This has been a great series. It took a few issues to get going but Abnett has made it his own and he has been ably assisted by the art team, with Scott Eaton turning in some of his best work, supported by Anderson and Pelletier. They’ve made for a tremendous team and we’ve have 24 issues of an Aquaman run that holds up against Johns new 52 run and should go down as a classic.
Abnett is a very popular writer, and he’s found the perfect vehicle here. He’s a man of a million ideas, most of which are very straight forward, as is his style of writing, and it just all comes together in this really solid example of good superhero comics.
Issue 25 is a bit special. As much as I’ve enjoyed all of the art (and colours, Aquaman is a bright and vibrant book), Stephan Sejic makes this issue stand out that little bit more and I think it works here in that it gives the extra sized issue it’s own wee podium, and that’s the way it should be with these milestone issues - rather than just churning out the extra pages and decompressing the story a bit; which is what we often see in these and modern day annuals.
And the good news is, he’s back for issue 26. Which might make what I’ve just said a lot of shite, I don’t know, I stand by it, but I could understand it being picked apart. It just felt like we were getting a visual treat for sticking with the book this past year.
When I read this and i look at something like the art in Crosswind, it just feels like some artists are poles apart in understanding the the actual art form of comics and sequential storytelling.
The expression on Murk’s face on page 2 conveys basically a whole 24 issues of character and relationship building in a single image and Abnett has smartly left it to his artist to do this - showing the trust in him to pull that off.
I really get the sense that the artist has read the previous issues or scripts, or at least asked a bunch of questions to Abnett before deciding how to represent these characters on the page.
Body language, gestures, facial expressions, layouts - they are all tools that an artist would do well to understand before emabarking on a career in comics.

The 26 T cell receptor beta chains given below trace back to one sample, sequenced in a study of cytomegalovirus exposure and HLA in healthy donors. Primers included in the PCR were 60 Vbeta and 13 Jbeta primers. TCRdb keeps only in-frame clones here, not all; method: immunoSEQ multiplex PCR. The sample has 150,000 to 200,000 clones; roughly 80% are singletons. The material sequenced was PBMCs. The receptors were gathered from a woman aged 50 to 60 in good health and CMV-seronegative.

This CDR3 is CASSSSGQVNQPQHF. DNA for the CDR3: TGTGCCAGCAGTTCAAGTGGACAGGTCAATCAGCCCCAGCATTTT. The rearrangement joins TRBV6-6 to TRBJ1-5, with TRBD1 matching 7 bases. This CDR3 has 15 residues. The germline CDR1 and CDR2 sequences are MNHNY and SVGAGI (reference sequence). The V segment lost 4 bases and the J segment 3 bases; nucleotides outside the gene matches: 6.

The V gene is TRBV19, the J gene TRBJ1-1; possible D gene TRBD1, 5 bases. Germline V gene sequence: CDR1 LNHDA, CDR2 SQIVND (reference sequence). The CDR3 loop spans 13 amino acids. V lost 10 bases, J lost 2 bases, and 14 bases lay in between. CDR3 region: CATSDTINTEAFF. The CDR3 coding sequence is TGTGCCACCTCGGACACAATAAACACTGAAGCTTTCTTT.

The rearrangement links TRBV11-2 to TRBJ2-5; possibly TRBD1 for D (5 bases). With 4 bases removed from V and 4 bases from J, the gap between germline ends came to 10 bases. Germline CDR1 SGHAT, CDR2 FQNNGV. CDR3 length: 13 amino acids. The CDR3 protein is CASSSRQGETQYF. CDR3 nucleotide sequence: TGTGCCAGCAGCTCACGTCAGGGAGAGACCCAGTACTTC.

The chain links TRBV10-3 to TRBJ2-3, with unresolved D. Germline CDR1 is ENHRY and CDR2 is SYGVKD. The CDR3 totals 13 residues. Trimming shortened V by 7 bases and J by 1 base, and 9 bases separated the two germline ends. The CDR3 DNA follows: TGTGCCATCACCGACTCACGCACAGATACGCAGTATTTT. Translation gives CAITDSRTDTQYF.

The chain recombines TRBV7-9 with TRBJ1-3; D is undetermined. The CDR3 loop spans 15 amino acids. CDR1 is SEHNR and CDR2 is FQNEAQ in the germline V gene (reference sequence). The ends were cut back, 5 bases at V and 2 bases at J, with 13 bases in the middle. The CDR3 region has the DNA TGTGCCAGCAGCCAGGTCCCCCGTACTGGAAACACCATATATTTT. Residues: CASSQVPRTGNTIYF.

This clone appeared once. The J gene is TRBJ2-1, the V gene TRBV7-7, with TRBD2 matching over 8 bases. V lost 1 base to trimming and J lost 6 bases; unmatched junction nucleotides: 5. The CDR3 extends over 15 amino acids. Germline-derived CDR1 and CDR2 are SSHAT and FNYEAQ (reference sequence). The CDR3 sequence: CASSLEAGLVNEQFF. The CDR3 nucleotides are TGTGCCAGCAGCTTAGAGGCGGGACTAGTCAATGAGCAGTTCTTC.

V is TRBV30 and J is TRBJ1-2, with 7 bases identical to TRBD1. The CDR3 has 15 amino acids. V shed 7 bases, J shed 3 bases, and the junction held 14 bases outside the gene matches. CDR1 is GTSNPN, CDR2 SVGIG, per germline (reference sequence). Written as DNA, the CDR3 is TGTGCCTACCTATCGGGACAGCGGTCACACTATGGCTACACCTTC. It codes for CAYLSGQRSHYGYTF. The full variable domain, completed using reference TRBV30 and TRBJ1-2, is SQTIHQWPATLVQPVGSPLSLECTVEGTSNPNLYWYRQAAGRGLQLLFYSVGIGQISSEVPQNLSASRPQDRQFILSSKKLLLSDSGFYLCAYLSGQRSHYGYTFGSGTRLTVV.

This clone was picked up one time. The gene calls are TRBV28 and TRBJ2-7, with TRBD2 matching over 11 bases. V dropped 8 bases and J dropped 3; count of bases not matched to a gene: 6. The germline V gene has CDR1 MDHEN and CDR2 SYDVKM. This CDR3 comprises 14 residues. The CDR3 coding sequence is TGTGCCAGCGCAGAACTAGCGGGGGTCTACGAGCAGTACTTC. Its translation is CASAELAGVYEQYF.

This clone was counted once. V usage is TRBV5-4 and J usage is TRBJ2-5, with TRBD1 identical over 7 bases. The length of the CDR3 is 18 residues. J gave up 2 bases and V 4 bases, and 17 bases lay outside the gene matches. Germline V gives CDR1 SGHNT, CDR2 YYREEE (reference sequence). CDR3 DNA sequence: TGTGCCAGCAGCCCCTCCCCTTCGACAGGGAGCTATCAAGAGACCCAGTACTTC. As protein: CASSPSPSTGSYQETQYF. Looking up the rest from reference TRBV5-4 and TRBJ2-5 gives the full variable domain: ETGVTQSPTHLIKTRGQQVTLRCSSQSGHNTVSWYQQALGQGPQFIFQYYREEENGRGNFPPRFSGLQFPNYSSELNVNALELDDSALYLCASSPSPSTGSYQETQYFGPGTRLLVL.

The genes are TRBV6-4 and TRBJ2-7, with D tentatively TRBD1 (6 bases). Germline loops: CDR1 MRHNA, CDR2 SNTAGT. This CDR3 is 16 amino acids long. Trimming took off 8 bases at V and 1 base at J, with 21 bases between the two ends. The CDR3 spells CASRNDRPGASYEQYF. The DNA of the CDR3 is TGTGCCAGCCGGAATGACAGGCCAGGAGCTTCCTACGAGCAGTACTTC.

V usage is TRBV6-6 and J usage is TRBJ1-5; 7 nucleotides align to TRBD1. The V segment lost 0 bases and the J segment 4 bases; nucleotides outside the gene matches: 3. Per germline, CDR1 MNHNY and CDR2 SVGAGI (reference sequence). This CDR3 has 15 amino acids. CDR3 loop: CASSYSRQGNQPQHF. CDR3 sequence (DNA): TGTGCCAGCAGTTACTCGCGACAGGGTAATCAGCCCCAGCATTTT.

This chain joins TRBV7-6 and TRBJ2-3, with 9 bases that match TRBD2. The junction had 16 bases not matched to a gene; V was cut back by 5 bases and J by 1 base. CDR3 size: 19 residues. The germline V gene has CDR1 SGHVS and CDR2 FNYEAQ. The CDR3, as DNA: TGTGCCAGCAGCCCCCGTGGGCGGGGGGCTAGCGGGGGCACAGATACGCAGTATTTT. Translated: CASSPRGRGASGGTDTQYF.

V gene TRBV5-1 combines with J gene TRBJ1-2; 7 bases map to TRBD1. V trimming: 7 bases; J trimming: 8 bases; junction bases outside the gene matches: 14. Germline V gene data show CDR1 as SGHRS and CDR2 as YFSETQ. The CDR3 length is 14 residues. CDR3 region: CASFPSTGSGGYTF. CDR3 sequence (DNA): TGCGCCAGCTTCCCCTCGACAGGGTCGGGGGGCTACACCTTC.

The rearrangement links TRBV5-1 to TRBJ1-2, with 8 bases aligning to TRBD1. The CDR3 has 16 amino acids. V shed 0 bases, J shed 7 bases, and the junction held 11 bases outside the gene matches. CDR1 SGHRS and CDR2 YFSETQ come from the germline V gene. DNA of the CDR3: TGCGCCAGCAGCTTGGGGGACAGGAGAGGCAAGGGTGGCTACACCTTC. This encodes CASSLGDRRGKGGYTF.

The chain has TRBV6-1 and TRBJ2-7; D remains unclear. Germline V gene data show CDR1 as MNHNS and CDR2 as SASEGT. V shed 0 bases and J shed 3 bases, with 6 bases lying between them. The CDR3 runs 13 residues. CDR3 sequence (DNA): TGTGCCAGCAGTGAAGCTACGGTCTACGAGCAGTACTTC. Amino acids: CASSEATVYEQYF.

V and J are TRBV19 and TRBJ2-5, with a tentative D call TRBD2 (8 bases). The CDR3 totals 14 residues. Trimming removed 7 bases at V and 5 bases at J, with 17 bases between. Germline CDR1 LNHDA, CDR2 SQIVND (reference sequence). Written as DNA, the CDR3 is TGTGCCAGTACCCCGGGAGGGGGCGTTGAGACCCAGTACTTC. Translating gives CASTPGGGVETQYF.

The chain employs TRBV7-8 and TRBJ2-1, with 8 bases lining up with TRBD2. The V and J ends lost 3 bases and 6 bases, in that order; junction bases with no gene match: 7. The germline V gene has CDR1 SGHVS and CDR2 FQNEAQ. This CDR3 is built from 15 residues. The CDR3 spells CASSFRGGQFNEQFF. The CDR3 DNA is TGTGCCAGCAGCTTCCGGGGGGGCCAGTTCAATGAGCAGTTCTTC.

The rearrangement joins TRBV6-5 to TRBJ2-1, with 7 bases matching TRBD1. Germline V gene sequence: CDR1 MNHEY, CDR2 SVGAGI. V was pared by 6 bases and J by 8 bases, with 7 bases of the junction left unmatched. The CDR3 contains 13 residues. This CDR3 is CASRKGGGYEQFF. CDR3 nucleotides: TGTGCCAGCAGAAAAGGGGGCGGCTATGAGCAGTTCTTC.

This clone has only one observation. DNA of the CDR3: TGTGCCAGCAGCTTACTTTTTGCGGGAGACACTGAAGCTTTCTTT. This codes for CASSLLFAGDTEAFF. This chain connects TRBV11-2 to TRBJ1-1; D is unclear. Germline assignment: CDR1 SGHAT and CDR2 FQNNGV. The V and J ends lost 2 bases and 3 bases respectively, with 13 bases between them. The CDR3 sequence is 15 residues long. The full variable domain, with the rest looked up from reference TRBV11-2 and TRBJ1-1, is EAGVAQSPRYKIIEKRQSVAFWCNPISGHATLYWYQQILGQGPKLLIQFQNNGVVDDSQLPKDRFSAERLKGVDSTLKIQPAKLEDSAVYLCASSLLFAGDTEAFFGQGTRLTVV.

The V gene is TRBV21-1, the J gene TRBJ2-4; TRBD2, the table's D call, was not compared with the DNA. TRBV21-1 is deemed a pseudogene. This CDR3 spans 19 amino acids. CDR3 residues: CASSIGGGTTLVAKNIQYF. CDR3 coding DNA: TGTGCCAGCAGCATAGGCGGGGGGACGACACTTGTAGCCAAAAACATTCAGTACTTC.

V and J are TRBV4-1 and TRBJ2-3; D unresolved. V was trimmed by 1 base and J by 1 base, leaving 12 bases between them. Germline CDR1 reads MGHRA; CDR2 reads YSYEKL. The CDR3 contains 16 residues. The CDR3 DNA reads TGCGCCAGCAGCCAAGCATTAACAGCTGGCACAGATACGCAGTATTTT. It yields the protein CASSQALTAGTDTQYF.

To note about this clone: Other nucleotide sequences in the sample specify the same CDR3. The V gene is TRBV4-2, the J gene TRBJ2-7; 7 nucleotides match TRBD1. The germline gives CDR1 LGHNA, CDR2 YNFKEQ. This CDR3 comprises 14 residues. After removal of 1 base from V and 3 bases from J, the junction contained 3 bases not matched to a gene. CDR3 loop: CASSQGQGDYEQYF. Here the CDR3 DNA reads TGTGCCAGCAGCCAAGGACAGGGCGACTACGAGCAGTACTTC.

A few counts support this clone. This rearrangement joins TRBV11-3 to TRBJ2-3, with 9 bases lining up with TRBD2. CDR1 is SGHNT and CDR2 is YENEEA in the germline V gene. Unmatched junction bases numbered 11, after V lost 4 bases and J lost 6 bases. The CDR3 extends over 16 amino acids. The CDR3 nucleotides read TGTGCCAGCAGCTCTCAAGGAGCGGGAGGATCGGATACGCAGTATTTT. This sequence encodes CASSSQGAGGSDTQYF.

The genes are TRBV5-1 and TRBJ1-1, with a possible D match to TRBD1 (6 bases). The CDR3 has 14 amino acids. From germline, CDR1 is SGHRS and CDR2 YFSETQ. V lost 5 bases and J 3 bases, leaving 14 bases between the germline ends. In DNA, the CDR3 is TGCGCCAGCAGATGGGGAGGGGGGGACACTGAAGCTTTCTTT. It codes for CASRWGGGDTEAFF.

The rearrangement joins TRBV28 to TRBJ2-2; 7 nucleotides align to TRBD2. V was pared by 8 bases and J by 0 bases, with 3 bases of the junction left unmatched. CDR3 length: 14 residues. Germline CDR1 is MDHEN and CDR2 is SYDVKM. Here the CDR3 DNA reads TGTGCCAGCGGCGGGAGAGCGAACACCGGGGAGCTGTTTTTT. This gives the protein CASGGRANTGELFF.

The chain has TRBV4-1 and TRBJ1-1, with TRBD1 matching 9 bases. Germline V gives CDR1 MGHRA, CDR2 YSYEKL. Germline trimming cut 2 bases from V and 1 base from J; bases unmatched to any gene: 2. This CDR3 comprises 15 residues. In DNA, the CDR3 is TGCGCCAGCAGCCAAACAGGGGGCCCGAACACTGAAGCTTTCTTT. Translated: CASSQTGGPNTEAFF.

It wouldn’t surprise me at all if Sejic has some sort of background in animation.
There’s a lot of budding artists floating about in Millarworld - I’d recommend picking this issue up and studying it.
Back to the story and Abnett has continued on directly from the previous arc and Arthur’s forced exile from Atlantis .
If you have read much of Abnett’s work you will know he does a lot of smart Sci Fi work and it’s noticeable that he brings some of that in here, with the Ninth Tride of Atlantis - which of course makes sense, as Atlantis may as well be a world alien to us.
And it’s the visual introduction of this that shows another side to Sejic that he is also master of, and that’s beautiful design work; characters, creatures, clothing and environment - this must have all have taken a bit of time. I hope that it it is recognised in the industry.
Quite a brilliant issue, marred by a typo by the letter lee that I can’t believe that neither he or the editors never picked up, I noticed it right away where they have used the word ‘form’ instead of ‘from’ and it is quite jarring and disappointing when an artist has put so much on these pages in both the art and the colours, that something like this is overlooked by either laziness or folk who have just switched off and going through the motions.
The whole run is to be recommended, but this issue in particular is a highlight and a nice change of pace which serves to keep the series interesting.
Take a bow Mr Abnett and Mr Sejic.